|Illustration by William Medeiras|
I love his work.
I hate his work.
I love to hate his work.
I hate to love his work.
Umberto Eco is an infuriating writer.
He wrote an historical murder mystery, The Name of the Rose, (1983) which I loved and hated. William of Baskerville, a monk, and his companion travel to northern Italy to take part in a conference about a religious controversy. As the English monks arrive, the monastery is disturbed by a suicide, the first of several deaths. The Abbot asks William to investigate. As a reader of mysteries and a student of theology, I connected to the novel on several levels, but it was very dense prose, not the light flummery we expect from mystery writers. Still, it was a wow of a first novel.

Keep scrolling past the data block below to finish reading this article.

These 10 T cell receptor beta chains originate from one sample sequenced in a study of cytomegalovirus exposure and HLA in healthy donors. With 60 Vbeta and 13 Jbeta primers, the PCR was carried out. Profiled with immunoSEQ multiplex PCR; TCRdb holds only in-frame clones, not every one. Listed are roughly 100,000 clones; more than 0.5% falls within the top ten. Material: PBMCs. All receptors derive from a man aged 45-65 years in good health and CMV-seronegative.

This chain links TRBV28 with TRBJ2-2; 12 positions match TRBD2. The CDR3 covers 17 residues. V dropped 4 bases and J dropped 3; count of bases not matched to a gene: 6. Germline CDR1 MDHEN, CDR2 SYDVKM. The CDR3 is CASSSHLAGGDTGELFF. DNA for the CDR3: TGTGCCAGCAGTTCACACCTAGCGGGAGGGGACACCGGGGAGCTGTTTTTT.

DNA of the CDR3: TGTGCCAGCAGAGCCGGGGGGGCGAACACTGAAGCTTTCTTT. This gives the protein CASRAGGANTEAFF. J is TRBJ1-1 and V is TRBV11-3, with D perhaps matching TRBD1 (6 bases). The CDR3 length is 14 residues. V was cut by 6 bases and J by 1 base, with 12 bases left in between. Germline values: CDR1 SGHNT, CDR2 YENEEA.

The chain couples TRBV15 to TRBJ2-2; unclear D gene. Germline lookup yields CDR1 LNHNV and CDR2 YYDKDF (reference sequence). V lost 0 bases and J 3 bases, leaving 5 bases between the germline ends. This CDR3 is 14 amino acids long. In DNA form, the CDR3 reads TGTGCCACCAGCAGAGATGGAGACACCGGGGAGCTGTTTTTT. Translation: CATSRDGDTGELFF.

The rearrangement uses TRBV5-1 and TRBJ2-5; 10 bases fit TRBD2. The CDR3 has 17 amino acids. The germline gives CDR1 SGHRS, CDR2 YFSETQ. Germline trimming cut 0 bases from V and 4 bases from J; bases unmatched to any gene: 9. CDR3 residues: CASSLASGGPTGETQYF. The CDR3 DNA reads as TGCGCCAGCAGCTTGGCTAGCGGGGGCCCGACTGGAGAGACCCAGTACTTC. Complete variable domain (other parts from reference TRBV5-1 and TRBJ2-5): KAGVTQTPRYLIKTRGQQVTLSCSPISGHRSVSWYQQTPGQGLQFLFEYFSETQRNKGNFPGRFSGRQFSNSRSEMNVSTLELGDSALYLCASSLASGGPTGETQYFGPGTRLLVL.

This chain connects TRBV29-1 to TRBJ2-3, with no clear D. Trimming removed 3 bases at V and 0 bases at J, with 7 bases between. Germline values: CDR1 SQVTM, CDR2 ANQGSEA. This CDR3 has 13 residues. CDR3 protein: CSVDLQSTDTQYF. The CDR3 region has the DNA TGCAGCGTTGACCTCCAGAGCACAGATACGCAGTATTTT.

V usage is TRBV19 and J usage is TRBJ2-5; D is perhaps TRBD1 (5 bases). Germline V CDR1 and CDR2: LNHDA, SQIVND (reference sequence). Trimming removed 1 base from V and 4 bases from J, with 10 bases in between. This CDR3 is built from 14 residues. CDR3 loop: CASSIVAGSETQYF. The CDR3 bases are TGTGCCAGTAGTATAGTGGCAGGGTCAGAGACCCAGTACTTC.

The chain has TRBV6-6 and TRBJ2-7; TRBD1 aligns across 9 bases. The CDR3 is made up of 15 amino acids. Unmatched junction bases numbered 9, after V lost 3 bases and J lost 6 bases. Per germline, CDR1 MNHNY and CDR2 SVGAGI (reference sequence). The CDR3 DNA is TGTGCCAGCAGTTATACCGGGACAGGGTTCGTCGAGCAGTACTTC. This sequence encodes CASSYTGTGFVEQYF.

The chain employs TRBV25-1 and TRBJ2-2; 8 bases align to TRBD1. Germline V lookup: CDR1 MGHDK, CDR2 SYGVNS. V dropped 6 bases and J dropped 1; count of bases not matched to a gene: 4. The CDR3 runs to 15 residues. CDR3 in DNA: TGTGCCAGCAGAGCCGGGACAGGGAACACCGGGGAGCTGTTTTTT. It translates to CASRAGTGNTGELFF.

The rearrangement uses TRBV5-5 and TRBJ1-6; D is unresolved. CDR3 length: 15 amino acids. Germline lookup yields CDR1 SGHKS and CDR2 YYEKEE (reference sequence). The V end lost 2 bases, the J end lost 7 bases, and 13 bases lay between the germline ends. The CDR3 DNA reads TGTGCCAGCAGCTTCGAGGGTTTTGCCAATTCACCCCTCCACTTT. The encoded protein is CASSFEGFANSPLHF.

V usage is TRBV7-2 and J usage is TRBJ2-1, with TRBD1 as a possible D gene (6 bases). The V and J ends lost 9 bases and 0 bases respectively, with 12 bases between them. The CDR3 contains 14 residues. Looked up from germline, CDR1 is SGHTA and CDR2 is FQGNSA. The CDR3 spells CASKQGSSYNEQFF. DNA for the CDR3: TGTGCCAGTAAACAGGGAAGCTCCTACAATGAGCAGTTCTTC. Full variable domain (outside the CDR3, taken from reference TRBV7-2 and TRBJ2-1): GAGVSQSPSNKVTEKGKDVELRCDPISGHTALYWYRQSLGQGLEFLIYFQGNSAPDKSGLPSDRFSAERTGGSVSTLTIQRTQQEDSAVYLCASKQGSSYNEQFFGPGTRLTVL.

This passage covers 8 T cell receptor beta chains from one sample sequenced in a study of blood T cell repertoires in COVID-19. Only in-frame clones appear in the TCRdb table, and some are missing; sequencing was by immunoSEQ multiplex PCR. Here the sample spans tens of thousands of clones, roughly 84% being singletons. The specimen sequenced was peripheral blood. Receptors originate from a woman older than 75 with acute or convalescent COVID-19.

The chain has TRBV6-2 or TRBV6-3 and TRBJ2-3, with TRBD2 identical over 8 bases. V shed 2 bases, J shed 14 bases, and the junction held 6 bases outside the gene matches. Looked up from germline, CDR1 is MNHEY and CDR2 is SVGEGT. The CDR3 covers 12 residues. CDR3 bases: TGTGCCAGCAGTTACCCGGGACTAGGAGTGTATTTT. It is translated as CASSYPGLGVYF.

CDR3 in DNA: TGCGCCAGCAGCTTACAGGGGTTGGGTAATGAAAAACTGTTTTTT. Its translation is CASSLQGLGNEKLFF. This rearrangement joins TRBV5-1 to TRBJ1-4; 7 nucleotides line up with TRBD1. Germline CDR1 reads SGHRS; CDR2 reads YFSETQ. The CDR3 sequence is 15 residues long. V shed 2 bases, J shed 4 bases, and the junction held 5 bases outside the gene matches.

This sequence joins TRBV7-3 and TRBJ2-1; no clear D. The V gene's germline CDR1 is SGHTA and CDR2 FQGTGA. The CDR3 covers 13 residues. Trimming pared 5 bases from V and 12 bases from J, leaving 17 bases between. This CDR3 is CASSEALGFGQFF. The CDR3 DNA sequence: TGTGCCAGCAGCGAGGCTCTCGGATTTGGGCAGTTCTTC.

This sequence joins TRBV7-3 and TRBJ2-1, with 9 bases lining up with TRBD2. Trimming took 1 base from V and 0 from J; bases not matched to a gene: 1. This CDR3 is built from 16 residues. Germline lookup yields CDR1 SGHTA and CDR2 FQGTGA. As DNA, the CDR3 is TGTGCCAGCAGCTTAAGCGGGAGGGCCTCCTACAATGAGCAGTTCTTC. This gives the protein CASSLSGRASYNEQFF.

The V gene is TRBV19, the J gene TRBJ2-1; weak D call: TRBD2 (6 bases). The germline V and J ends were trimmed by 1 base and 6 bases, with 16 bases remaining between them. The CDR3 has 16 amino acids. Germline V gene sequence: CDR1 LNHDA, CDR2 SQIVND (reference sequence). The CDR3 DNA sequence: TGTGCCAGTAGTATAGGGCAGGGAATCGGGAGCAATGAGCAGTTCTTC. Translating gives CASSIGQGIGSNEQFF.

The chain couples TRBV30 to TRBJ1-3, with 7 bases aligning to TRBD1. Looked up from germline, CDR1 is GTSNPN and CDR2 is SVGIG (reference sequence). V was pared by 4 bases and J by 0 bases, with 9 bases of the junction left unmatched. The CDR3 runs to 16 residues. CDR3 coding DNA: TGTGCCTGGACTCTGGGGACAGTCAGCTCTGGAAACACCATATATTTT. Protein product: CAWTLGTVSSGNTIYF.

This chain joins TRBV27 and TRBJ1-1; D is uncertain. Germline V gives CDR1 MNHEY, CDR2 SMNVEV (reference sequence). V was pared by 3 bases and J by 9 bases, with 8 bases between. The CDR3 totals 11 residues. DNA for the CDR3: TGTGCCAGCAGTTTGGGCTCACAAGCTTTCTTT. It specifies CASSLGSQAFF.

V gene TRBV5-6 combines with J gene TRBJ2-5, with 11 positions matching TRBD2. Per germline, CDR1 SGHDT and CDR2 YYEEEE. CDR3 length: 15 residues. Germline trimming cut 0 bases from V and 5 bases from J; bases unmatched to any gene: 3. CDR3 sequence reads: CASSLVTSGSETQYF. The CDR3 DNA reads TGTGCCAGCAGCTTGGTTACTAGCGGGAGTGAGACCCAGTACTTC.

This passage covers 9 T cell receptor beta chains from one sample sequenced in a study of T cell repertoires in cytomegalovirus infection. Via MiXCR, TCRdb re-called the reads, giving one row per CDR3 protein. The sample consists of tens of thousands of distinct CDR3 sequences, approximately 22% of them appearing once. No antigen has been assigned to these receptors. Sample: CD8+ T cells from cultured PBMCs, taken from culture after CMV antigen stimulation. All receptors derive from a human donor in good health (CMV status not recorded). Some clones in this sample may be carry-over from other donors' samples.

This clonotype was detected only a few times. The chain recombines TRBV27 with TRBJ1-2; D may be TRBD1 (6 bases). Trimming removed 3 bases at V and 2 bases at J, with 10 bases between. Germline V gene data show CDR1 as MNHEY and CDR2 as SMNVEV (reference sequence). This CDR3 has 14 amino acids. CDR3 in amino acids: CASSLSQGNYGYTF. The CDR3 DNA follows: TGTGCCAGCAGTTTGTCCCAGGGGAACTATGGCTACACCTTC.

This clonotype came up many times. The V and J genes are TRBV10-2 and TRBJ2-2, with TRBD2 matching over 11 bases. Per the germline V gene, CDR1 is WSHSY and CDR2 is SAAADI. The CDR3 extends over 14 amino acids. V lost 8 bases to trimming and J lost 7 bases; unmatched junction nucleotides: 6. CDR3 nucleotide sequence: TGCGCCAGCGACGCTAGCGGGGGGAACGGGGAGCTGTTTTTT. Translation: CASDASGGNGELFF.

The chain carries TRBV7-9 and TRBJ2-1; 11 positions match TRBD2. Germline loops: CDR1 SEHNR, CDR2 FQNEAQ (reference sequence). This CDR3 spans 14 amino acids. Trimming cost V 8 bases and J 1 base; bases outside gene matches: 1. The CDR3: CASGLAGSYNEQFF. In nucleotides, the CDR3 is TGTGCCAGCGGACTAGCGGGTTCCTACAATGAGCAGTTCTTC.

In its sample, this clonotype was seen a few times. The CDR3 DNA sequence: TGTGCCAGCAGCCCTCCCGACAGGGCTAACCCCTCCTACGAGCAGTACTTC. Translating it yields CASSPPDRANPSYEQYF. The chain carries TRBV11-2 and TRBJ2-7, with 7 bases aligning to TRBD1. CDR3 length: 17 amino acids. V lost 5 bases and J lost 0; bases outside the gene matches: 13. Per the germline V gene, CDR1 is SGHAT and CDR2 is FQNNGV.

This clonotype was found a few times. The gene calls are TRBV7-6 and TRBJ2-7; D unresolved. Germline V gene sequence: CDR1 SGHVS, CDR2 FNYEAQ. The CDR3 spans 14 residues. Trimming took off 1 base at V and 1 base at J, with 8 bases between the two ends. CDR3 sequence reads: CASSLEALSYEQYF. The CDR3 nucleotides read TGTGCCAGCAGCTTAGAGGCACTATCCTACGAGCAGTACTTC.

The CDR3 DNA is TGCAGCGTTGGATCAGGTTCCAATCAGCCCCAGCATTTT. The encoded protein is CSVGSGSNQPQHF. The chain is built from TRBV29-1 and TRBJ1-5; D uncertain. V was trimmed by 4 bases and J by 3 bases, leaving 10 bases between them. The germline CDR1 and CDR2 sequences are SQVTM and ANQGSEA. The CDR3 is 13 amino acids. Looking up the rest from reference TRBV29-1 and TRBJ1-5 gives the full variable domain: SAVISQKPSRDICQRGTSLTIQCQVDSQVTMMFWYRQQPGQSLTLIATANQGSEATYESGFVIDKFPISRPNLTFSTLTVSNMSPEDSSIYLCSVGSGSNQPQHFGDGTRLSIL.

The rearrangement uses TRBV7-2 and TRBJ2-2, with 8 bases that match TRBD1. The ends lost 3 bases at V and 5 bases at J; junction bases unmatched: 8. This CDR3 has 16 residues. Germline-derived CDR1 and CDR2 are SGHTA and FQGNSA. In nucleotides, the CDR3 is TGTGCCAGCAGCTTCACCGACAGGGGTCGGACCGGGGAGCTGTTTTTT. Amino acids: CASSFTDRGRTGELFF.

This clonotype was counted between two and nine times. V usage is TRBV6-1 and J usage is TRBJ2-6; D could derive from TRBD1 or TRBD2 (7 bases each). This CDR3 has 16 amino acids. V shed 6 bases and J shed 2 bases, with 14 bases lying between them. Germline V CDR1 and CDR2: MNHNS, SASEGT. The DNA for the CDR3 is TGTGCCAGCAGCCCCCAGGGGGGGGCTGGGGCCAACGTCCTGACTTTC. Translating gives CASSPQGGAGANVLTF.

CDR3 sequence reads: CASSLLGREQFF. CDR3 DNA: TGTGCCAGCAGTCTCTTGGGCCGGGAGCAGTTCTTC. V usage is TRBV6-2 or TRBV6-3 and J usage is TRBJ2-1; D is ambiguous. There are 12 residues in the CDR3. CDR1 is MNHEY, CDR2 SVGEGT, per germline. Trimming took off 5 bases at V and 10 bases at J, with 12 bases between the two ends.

His next, Foucault's Pendulum (1989), almost made my head explode, as in the film Scanners. Three underemployed editors, bored with work and with a penchant for whimsy (been there more than once myself) invent a conspiracy involving the Knights Templar, lost treasure, world conquest and myriad secret societies. The intricate plot required a large measure of disbelief suspension, but what drove me to distraction were the characters. In one instance, an editor begins playing with his word processor, treating us to page after page of wordplay, nonsensical letters exploding like out-of-control carcinoma. The jest achieves both comic and cosmic proportions as all hell breaks loose, quite literally. In a climax of chaotic cacophony, everybody makes an appearance, even Cthulhu, and I can't be sure I wasn't there too. I was lucky to escape the book alive, at least I think I did. I made the mistake of loaning the book a friend, and his head did explode; even before that happened, though, I swore I would never crack open an Umberto Eco novel ever again.